Yousaf says SNP is ‘united' as he appoints supporters to his first Cabinet
New First Minister Humza Yousaf vowed there “could not be more unity” in the SNP as he unveiled his first Cabinet which he said was the “biggest reshuffle” since 2007.
Mr Yousaf said his new Cabinet, in which he gave top roles to his supporters, brings a mix of new faces and experience as junior ministers Jenny Gilruth, Neil Gray and Angela Constance have moved into Cabinet secretary positions and SNP stalwarts including Angus Robertson and Shirley-Anne Somerville remain.
Shona Robison was announced as Mr Yousaf’s Deputy First Minister on Wednesday but she will also take on the finance and economy brief from Kate Forbes, who chose to depart the Government after turning down the role of rural affairs secretary.
Michael Matheson will become Health Secretary; Jenny Gilruth has received a promotion from transport minister to Education Secretary, replacing Shirley-Anne Somerville; Mairi Gougeon will stay in place as Rural Affairs Secretary and Angus Robertson remains the Constitution, External Affairs and Culture Secretary.
Shirley-Anne Somerville becomes the Social Justice Secretary replacing Shona Robison and Neil Gray makes his debut in Cabinet as the Wellbeing Economy, Fair Work and Energy Secretary.
Angela Constance takes on a Cabinet role once again, replacing Keith Brown as Justice and Home Affairs Secretary.
And Mairi McAllan will become the Energy Secretary.
Of the Cabinet appointments, not one was an opponent of Mr Yousaf’s bid to be leader of the SNP.
Giving his first press interviews after being sworn in at the Court of Session on Wednesday, Mr Yousaf told reporters he was “sorry” Ms Forbes did not feel she was able to continue in Government.
The offer to Ms Forbes – seen by many as a demotion – has endangered Mr Yousaf’s attempts to bring together a party that has felt the full impact of a bruising leadership contest, in which he beat Ms Forbes by 52% to 48% of votes in the second round.
Ms Robison told BBC Radio Scotland’s Good Morning Scotland programme that Ms Forbes’ decision was based on wanting to get “out of the spotlight” after recently having a baby.
Mr Yousaf said: “I am sorry she didn’t feel she was able to continue in Government but she is still a member of this party.
“Of course, I am disappointed, she’s a great talent and she has a lot to give.
“She is 100% behind this Cabinet team, she is 100% behind me as First Minister.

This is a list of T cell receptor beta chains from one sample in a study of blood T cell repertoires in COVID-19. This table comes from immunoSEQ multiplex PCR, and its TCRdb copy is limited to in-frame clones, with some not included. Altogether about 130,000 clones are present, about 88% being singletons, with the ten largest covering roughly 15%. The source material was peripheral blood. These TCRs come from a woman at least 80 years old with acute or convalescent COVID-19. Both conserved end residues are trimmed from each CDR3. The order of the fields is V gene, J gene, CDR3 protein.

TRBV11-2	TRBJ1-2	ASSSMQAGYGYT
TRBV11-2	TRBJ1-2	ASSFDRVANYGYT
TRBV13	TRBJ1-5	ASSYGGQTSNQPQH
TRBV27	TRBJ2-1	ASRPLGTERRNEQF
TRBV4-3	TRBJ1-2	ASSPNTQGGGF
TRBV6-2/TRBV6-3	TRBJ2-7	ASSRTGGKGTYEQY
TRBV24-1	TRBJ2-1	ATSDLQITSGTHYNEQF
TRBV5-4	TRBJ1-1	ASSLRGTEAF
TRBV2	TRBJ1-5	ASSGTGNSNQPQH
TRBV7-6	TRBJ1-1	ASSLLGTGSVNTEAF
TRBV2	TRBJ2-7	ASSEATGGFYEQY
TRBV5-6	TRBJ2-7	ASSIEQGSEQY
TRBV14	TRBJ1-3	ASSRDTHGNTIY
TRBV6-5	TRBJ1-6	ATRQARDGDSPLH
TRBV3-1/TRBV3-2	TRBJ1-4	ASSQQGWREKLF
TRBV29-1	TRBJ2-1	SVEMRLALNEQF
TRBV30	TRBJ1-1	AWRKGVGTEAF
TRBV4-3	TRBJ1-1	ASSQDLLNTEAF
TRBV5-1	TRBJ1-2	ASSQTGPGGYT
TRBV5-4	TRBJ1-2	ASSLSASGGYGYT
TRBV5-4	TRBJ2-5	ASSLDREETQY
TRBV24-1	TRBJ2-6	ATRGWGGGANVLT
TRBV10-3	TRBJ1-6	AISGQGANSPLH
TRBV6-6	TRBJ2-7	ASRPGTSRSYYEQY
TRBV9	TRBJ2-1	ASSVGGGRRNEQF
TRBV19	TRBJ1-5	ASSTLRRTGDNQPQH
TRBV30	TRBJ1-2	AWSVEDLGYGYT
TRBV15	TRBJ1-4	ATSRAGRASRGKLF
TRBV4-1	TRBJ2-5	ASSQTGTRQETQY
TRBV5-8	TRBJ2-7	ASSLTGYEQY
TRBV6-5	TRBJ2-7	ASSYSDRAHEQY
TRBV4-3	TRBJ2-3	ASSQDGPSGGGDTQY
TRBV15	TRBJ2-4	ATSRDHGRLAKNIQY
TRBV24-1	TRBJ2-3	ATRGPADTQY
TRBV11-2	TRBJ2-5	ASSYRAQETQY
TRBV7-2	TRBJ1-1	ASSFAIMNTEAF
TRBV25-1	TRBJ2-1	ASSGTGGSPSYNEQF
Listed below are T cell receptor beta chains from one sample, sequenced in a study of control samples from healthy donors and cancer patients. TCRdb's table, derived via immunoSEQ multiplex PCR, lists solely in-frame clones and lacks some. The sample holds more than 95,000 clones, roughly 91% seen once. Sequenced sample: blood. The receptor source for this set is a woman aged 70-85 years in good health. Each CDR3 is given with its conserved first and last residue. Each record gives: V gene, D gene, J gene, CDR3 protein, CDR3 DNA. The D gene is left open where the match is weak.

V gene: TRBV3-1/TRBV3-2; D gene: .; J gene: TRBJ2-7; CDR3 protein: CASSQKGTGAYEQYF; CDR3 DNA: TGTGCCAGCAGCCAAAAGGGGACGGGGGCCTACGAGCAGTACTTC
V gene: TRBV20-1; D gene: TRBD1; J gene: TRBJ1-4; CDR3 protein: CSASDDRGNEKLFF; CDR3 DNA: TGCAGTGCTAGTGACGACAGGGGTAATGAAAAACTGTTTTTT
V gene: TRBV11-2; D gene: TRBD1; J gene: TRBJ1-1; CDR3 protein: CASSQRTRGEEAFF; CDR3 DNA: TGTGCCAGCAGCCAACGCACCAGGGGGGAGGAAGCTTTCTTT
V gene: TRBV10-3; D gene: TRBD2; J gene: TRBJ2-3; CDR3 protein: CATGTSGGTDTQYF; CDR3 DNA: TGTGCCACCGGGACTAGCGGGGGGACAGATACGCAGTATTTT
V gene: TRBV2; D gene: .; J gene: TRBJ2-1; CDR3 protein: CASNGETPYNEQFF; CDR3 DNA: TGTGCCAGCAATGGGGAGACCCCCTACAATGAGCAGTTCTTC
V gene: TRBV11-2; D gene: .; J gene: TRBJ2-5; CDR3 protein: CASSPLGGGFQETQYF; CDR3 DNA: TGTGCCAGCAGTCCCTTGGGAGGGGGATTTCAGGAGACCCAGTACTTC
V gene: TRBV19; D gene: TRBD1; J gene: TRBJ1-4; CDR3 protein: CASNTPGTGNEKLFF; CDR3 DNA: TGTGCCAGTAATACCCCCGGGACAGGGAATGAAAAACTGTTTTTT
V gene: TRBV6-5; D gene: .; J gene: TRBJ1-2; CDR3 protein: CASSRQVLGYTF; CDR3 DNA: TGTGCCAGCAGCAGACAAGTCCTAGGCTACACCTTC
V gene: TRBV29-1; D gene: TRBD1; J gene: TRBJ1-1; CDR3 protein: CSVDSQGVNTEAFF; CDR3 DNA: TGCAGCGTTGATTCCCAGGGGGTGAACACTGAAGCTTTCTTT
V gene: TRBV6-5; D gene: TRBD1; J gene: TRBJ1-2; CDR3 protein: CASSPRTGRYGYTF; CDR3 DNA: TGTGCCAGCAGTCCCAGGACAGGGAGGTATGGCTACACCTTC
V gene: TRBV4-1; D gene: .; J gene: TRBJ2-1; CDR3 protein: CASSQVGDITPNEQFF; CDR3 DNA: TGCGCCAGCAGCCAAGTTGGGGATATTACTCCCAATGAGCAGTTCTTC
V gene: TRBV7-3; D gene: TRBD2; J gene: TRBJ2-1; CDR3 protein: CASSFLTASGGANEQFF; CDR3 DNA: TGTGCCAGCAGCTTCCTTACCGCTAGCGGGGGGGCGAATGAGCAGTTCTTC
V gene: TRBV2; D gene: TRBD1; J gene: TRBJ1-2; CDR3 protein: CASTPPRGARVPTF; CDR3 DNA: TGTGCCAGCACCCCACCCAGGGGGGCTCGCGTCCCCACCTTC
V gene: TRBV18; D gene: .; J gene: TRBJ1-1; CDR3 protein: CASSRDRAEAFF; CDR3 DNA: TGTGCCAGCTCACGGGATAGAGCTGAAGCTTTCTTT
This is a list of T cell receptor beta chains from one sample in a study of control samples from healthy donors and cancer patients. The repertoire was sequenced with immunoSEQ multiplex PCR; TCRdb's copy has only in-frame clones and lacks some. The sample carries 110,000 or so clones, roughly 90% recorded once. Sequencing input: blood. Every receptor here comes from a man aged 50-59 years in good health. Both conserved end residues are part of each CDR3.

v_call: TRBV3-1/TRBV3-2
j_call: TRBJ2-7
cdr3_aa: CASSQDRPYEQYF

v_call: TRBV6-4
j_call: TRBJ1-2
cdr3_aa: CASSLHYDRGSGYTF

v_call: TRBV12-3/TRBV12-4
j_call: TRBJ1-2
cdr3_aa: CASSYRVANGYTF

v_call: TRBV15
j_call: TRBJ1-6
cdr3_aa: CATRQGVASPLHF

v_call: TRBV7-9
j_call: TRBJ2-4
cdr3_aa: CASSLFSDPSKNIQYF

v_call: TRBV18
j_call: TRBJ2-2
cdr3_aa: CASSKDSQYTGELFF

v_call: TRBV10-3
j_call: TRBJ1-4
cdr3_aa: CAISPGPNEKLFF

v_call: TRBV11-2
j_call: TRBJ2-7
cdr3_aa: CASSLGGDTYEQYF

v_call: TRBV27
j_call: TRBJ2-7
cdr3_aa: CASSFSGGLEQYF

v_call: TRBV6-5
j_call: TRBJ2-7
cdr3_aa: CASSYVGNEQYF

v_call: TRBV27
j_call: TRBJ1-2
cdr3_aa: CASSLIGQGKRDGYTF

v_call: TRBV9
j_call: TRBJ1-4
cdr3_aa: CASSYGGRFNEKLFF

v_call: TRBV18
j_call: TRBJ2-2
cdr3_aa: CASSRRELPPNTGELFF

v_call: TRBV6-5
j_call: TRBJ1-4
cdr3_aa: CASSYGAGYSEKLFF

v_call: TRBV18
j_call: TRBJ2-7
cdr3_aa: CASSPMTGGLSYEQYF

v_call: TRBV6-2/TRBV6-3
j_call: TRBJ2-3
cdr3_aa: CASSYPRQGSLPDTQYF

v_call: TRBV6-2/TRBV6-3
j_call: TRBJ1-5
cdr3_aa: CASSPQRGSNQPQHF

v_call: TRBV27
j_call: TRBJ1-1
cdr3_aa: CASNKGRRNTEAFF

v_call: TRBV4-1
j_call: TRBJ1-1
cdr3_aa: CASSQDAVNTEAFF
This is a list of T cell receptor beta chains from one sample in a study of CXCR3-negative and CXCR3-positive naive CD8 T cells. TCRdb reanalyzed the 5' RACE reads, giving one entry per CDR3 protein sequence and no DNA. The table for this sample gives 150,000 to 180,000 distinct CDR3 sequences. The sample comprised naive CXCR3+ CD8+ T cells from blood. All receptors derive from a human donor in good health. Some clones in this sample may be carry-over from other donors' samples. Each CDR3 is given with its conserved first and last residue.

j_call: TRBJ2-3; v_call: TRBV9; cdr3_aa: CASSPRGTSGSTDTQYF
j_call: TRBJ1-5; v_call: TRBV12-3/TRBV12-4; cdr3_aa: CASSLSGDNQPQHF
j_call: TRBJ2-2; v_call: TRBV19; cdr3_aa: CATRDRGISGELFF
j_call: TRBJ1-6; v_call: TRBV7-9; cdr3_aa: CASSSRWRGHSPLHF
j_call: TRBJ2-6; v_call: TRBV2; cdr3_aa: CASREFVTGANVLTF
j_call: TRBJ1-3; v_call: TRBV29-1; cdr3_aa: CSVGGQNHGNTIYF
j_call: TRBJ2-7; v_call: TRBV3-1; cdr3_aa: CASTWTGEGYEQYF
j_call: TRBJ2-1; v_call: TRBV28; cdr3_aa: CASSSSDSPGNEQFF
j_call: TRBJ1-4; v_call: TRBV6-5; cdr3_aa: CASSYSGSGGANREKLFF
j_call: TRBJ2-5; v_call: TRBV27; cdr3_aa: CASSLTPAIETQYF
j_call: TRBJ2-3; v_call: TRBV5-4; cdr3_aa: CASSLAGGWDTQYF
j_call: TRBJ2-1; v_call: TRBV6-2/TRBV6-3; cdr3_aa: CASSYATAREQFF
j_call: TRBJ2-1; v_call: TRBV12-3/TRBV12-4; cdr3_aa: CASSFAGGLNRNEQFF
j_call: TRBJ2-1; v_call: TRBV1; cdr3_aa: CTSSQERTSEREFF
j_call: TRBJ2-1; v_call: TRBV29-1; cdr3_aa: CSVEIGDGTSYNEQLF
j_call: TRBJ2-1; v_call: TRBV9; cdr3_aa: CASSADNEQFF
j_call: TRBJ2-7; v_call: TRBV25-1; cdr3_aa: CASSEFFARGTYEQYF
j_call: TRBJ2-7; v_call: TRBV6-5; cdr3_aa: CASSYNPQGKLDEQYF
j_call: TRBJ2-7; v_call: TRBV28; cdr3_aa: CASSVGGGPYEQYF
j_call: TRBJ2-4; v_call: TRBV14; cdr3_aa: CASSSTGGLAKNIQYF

“She has got a lot to give.”
He added: “We had a good meeting (on Tuesday) after the parliamentary vote and there could not have been more unity in the party.”
SNP Deputy leader Keith Brown will also not be in Mr Yousaf’s Cabinet after Ms Constance replaced him as Justice Secretary.
Mr Yousaf said it was “inevitable” some people had to move on.
“Keith Brown has given us exceptional service to this Government and to the country in many different roles.
“He has his own mandate from the party as deputy leader.”
Former business minister Ivan McKee also turned down a role in Mr Yousaf’s Cabinet to which the First Minister said: “I have many powers as First Minister, but compelling people to be in Government is not one of them.”
Mr Yousaf told the PA news agency it was the “biggest Government reshuffle” since about 2007 with more surprise announcements expected on Thursday when Mr Yousaf unveils his junior ministers.
In a statement after the appointments, the First Minister said: “The Cabinet team I have unveiled reflects the priorities that we will pursue as a Government – including tackling child poverty, improving public services and building a fairer, greener economy.
“Ahead of my appointment as First Minister, I have committed myself to a radical, ambitious and progressive policy agenda for Scotland – and I know that this team is the right one to deliver it.”
Mr Yousaf thanked the ministers leaving government, praising their handling of “many storms not of our making”, as well as hailing the leadership of Ms Sturgeon and the former deputy first minister, John Swinney.
He went on to say that the Government should “look as much as possible like the people we represent”, adding he is “pleased” that a record number of women will serve in Cabinet, “as well as a significant blend of younger and more experienced members”, but stressed “every single appointment has been made on merit”.
In the hours before making the appointments, Mr Yousaf was sworn in at the Court of Session on Wednesday morning, making him the first person from an ethnic minority background to hold the post, as well as the youngest.
Wearing a traditional Pakistani shalwar kameez and watched by his family from the public gallery of Scotland’s highest court, Mr Yousaf took the three oaths of office, administered by the Lord President, Lord Carloway.